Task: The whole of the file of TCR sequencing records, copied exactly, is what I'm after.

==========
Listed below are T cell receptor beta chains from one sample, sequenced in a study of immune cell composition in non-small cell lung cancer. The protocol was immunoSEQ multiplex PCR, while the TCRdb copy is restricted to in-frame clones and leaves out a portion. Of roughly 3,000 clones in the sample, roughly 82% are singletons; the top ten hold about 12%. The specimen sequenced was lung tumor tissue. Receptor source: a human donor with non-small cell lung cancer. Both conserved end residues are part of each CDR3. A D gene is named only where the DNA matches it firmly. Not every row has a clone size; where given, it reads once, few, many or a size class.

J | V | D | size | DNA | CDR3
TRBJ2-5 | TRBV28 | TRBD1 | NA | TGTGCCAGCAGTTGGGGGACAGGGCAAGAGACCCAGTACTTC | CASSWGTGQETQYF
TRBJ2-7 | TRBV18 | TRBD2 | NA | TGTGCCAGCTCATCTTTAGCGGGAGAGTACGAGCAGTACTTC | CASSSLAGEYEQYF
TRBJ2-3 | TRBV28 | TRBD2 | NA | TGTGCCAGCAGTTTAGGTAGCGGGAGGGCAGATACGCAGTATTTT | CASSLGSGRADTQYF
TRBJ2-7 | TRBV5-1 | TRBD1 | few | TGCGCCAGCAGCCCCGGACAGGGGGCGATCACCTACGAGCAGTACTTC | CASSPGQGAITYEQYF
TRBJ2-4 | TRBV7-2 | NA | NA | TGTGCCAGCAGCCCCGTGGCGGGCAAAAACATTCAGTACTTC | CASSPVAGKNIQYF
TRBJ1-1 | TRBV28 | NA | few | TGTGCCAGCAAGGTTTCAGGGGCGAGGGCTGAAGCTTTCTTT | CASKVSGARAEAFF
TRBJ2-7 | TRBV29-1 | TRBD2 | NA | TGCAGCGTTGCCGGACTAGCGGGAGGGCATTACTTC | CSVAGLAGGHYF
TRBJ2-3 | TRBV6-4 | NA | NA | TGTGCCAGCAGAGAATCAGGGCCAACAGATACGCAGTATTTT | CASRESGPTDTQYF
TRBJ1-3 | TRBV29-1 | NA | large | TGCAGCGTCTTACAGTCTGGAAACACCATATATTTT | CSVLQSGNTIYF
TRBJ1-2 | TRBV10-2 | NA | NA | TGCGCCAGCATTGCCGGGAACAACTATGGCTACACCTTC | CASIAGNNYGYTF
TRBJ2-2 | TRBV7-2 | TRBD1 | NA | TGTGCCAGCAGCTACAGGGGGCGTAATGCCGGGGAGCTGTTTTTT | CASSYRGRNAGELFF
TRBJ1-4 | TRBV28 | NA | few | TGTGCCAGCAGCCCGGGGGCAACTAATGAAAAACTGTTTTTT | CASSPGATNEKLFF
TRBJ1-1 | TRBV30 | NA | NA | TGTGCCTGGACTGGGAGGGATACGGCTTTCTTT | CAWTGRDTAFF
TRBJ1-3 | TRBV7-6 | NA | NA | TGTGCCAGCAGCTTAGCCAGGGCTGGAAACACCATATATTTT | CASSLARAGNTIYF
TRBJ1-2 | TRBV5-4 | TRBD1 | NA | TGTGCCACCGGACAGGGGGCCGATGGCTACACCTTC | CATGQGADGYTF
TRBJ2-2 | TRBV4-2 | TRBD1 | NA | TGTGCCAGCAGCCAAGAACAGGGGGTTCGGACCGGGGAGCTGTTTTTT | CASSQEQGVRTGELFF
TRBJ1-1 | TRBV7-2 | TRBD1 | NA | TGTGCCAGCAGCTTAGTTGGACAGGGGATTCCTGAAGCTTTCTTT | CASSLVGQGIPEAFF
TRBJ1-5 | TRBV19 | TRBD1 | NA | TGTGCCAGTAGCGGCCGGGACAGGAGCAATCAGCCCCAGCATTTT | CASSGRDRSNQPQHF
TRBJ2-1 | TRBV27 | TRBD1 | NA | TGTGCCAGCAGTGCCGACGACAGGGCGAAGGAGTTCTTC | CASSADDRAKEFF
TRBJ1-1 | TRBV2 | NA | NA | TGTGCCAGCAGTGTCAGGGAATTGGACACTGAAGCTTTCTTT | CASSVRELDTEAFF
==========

Listed below are T cell receptor beta chains from one sample, sequenced in a study of immune cell composition in non-small cell lung cancer. The protocol was immunoSEQ multiplex PCR, while the TCRdb copy is restricted to in-frame clones and leaves out a portion. Of roughly 3,000 clones in the sample, roughly 82% are singletons; the top ten hold about 12%. The specimen sequenced was lung tumor tissue. Receptor source: a human donor with non-small cell lung cancer. Both conserved end residues are part of each CDR3. A D gene is named only where the DNA matches it firmly. Not every row has a clone size; where given, it reads once, few, many or a size class.

J | V | D | size | DNA | CDR3
TRBJ2-5 | TRBV28 | TRBD1 | NA | TGTGCCAGCAGTTGGGGGACAGGGCAAGAGACCCAGTACTTC | CASSWGTGQETQYF
TRBJ2-7 | TRBV18 | TRBD2 | NA | TGTGCCAGCTCATCTTTAGCGGGAGAGTACGAGCAGTACTTC | CASSSLAGEYEQYF
TRBJ2-3 | TRBV28 | TRBD2 | NA | TGTGCCAGCAGTTTAGGTAGCGGGAGGGCAGATACGCAGTATTTT | CASSLGSGRADTQYF
TRBJ2-7 | TRBV5-1 | TRBD1 | few | TGCGCCAGCAGCCCCGGACAGGGGGCGATCACCTACGAGCAGTACTTC | CASSPGQGAITYEQYF
TRBJ2-4 | TRBV7-2 | NA | NA | TGTGCCAGCAGCCCCGTGGCGGGCAAAAACATTCAGTACTTC | CASSPVAGKNIQYF
TRBJ1-1 | TRBV28 | NA | few | TGTGCCAGCAAGGTTTCAGGGGCGAGGGCTGAAGCTTTCTTT | CASKVSGARAEAFF
TRBJ2-7 | TRBV29-1 | TRBD2 | NA | TGCAGCGTTGCCGGACTAGCGGGAGGGCATTACTTC | CSVAGLAGGHYF
TRBJ2-3 | TRBV6-4 | NA | NA | TGTGCCAGCAGAGAATCAGGGCCAACAGATACGCAGTATTTT | CASRESGPTDTQYF
TRBJ1-3 | TRBV29-1 | NA | large | TGCAGCGTCTTACAGTCTGGAAACACCATATATTTT | CSVLQSGNTIYF
TRBJ1-2 | TRBV10-2 | NA | NA | TGCGCCAGCATTGCCGGGAACAACTATGGCTACACCTTC | CASIAGNNYGYTF
TRBJ2-2 | TRBV7-2 | TRBD1 | NA | TGTGCCAGCAGCTACAGGGGGCGTAATGCCGGGGAGCTGTTTTTT | CASSYRGRNAGELFF
TRBJ1-4 | TRBV28 | NA | few | TGTGCCAGCAGCCCGGGGGCAACTAATGAAAAACTGTTTTTT | CASSPGATNEKLFF
TRBJ1-1 | TRBV30 | NA | NA | TGTGCCTGGACTGGGAGGGATACGGCTTTCTTT | CAWTGRDTAFF
TRBJ1-3 | TRBV7-6 | NA | NA | TGTGCCAGCAGCTTAGCCAGGGCTGGAAACACCATATATTTT | CASSLARAGNTIYF
TRBJ1-2 | TRBV5-4 | TRBD1 | NA | TGTGCCACCGGACAGGGGGCCGATGGCTACACCTTC | CATGQGADGYTF
TRBJ2-2 | TRBV4-2 | TRBD1 | NA | TGTGCCAGCAGCCAAGAACAGGGGGTTCGGACCGGGGAGCTGTTTTTT | CASSQEQGVRTGELFF
TRBJ1-1 | TRBV7-2 | TRBD1 | NA | TGTGCCAGCAGCTTAGTTGGACAGGGGATTCCTGAAGCTTTCTTT | CASSLVGQGIPEAFF
TRBJ1-5 | TRBV19 | TRBD1 | NA | TGTGCCAGTAGCGGCCGGGACAGGAGCAATCAGCCCCAGCATTTT | CASSGRDRSNQPQHF
TRBJ2-1 | TRBV27 | TRBD1 | NA | TGTGCCAGCAGTGCCGACGACAGGGCGAAGGAGTTCTTC | CASSADDRAKEFF
TRBJ1-1 | TRBV2 | NA | NA | TGTGCCAGCAGTGTCAGGGAATTGGACACTGAAGCTTTCTTT | CASSVRELDTEAFF